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Clin Rehabil. 2014 Apr;28(4):388-96. doi: 10.1177/0269215513504314. Epub 2013 Oct 10.

Do children participate in the activities they prefer? A comparison of children and youth with and without physical disabilities.

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  • 11Brain Center Rudolf Magnus and Center of Excellence for Rehabilitation Medicine, University Medical Center Utrecht and De Hoogstraat Rehabilitation, Utrecht, The Netherlands.

Abstract

OBJECTIVE:

To assess the discrepancy between the leisure activities children prefer and the leisure activities they actually participate in, for children with and without a physical disability, and to explore how in both groups this is related to age and gender.

DESIGN:

Cross-sectional comparison.

SUBJECTS:

Children with and without physical disabilities that were recruited from schools for special education and regular schools in the Netherlands.

MAIN MEASURES:

The Children's Assessment of Participation and Enjoyment (CAPE) and the Preferences for Activities of Children (PAC). A discrepancy score was calculated representing high preference but no participation in the activity in the past four months.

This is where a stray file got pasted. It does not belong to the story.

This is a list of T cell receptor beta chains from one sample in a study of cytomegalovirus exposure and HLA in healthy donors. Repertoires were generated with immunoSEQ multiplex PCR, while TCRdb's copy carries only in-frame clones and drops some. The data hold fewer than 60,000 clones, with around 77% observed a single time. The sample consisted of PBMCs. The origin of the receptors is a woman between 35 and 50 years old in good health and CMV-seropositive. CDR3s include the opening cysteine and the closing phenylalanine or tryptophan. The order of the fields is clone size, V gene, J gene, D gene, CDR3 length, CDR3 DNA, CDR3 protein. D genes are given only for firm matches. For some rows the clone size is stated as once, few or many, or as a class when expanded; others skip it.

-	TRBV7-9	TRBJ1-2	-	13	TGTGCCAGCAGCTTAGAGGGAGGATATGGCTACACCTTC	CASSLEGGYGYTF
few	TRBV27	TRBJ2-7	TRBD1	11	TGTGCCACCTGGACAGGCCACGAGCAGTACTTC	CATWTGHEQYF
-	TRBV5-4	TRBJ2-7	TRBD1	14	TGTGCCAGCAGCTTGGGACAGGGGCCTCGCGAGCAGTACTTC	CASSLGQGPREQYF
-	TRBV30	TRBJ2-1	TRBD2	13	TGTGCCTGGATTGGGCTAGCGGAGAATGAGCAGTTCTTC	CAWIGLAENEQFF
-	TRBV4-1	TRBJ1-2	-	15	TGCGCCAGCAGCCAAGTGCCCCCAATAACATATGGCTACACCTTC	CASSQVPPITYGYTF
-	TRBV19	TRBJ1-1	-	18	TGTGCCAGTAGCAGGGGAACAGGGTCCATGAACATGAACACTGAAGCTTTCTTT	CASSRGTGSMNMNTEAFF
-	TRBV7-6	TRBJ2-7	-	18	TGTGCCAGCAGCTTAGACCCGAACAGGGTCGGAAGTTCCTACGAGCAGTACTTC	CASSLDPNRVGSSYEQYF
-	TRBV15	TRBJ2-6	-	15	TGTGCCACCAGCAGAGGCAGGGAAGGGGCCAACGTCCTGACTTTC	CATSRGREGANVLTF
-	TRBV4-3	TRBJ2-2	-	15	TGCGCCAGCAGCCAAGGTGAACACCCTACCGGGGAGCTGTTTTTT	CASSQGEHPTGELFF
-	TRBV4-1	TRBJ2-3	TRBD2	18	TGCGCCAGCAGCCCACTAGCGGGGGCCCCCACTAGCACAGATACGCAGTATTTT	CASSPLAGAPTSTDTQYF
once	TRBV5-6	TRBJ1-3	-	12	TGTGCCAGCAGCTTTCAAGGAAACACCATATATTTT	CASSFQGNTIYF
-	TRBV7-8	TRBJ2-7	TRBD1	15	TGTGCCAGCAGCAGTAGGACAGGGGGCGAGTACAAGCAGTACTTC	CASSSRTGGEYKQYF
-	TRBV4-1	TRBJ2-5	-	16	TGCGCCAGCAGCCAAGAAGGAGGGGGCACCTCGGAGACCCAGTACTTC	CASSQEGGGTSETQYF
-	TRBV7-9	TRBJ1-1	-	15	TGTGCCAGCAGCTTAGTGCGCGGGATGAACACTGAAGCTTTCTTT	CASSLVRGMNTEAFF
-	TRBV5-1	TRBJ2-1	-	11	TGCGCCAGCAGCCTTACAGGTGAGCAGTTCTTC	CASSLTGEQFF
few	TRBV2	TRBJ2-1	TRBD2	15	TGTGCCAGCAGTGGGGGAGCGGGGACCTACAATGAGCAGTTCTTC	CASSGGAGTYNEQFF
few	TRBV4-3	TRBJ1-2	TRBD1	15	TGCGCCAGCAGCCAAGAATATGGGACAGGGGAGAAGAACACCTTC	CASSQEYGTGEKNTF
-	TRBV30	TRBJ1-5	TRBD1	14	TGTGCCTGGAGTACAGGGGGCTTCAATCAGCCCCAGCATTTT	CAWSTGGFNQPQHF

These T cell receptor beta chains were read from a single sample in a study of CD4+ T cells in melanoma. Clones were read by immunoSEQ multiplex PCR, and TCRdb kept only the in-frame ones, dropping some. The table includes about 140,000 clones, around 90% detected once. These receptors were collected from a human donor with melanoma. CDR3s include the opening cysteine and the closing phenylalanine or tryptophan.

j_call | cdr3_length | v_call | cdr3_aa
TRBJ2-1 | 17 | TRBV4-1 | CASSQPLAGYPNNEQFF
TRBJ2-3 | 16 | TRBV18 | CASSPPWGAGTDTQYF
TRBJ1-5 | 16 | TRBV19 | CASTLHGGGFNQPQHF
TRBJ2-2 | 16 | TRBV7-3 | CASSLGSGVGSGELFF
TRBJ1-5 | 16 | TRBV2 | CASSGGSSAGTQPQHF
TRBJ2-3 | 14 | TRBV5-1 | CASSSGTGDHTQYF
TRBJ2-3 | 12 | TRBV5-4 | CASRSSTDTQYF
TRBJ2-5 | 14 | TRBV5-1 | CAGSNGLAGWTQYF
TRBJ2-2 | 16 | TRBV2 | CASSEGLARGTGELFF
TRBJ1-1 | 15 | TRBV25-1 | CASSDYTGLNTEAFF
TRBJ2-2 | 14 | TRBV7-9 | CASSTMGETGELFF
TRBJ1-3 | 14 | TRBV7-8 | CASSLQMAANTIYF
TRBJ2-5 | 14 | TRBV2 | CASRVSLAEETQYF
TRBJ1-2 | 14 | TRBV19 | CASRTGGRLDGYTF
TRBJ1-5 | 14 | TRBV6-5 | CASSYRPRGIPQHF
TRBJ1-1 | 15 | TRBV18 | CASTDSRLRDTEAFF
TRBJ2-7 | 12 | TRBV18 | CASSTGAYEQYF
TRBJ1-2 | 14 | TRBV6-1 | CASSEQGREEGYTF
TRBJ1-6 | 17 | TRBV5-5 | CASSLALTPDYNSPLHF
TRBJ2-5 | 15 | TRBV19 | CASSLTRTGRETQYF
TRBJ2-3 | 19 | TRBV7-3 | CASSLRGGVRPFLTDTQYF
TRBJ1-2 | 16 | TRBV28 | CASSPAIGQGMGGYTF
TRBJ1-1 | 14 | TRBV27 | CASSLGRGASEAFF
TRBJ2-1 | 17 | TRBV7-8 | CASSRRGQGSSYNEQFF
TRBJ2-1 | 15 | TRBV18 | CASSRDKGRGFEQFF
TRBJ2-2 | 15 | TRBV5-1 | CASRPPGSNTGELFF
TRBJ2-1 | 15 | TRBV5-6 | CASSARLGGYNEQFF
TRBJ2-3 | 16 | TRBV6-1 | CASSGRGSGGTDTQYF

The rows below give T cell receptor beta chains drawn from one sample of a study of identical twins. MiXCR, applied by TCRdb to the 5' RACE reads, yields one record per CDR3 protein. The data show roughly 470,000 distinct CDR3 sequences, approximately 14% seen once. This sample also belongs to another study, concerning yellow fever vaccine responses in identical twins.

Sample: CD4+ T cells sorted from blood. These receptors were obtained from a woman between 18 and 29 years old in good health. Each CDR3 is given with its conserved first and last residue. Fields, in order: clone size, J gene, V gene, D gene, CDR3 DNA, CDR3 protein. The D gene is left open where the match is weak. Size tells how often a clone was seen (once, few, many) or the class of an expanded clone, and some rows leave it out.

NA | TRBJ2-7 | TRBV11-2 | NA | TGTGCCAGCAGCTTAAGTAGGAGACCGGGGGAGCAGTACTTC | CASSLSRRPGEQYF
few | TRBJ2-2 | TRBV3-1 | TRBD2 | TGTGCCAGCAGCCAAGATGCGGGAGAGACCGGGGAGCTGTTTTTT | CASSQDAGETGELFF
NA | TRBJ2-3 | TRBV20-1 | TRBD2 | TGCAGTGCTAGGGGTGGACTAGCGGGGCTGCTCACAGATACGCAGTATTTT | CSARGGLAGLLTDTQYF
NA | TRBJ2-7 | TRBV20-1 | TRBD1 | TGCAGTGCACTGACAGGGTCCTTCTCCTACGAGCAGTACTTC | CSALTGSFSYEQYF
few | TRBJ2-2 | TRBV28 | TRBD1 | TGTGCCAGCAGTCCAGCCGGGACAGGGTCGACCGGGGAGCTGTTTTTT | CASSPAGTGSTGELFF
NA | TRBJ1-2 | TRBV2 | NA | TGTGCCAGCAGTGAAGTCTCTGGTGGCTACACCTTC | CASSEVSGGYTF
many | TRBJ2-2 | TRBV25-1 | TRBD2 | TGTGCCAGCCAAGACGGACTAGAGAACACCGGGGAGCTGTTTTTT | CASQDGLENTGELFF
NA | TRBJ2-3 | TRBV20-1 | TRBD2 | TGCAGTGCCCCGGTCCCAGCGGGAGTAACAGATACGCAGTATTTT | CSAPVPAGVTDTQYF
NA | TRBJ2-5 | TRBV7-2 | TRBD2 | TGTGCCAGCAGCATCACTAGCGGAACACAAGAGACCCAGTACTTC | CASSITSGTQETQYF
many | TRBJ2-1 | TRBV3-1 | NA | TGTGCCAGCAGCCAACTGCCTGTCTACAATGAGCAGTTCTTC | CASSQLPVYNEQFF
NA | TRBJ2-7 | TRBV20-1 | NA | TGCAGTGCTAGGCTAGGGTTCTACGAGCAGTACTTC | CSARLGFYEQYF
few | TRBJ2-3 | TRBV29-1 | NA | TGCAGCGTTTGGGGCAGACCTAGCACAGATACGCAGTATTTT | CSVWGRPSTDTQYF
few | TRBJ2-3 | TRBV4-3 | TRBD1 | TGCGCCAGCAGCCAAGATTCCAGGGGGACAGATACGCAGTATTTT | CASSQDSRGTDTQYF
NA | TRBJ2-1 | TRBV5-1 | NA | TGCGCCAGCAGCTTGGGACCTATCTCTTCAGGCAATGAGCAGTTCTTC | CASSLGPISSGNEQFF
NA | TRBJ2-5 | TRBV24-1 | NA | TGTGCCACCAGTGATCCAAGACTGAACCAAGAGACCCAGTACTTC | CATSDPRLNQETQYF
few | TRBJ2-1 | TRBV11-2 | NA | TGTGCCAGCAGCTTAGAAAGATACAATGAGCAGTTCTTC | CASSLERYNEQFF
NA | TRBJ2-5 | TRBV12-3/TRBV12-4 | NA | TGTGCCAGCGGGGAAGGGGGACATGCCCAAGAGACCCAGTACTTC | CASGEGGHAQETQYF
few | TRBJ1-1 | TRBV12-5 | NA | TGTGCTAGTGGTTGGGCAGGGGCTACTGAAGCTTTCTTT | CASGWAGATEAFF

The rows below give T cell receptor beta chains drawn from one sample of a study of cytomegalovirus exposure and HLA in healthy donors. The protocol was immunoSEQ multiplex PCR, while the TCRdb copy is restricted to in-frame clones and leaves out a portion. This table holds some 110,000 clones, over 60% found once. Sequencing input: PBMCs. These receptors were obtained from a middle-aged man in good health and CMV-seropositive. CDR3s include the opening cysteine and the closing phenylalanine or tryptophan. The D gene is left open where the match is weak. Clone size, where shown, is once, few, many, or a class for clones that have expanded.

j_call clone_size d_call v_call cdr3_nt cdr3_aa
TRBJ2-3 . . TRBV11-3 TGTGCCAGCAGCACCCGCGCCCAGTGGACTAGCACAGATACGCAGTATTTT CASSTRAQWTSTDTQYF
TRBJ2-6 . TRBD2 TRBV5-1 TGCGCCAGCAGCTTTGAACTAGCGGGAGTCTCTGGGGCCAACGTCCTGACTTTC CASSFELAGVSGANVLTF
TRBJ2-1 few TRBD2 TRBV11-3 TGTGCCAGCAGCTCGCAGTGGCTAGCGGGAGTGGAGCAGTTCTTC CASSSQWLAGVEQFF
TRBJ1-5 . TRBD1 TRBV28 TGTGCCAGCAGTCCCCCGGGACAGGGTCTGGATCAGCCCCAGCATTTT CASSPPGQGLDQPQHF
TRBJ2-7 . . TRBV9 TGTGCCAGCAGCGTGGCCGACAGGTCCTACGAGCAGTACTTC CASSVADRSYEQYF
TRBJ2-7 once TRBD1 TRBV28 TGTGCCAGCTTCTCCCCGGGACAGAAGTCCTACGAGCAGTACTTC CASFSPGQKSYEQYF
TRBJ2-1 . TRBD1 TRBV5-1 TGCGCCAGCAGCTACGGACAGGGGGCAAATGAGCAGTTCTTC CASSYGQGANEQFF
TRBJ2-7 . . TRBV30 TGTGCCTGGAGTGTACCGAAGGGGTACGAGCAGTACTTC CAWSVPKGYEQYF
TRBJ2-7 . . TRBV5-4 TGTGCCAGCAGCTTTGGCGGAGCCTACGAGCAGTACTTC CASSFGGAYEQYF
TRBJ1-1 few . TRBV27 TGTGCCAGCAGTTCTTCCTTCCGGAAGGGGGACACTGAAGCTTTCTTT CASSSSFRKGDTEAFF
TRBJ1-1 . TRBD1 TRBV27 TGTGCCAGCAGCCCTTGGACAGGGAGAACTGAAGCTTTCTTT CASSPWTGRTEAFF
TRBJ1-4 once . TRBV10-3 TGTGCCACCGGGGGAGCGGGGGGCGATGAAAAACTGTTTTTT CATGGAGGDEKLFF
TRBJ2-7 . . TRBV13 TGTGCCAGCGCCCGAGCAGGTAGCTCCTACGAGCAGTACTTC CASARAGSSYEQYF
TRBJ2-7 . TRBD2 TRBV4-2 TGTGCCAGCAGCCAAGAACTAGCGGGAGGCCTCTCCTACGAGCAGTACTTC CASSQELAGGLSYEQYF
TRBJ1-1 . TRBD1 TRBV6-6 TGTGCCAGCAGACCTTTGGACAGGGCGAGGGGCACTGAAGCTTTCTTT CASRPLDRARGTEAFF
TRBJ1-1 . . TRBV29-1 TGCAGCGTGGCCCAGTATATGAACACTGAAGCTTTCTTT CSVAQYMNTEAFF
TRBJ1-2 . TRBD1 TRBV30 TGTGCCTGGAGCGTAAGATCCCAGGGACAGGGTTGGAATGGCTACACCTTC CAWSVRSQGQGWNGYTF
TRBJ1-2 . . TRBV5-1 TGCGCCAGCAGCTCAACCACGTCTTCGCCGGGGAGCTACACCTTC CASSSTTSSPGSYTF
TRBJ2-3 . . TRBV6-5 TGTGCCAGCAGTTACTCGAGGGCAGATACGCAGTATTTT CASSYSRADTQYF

RESULTS:

A total of 141 children (6-18 years) with a physical disability (mean age 12.5, 43% girls, 57% boys) and 156 children without physical disabilities (mean age 11.5, 55% girls,45% boys) were included in the study. There was no significant difference in discrepancy scores between children with and without physical disabilities (informal activities 9.8 ± 5.0 vs. 9.8 ± 4.6, formal activities 6.4 ± 3.4 vs. 6.6 ± 2.8). Discrepancy between preference and performance varied by age and gender for children without disabilities but not for children with disabilities.

CONCLUSIONS:

Both groups are equally able to participate in the activities they prefer. Age and gender had a significant effect on the discrepancy scores for children and adolescents without physical disabilities but not for children with physical disabilities.

KEYWORDS:

Participation; children; leisure; physical disability; preference; typically developing

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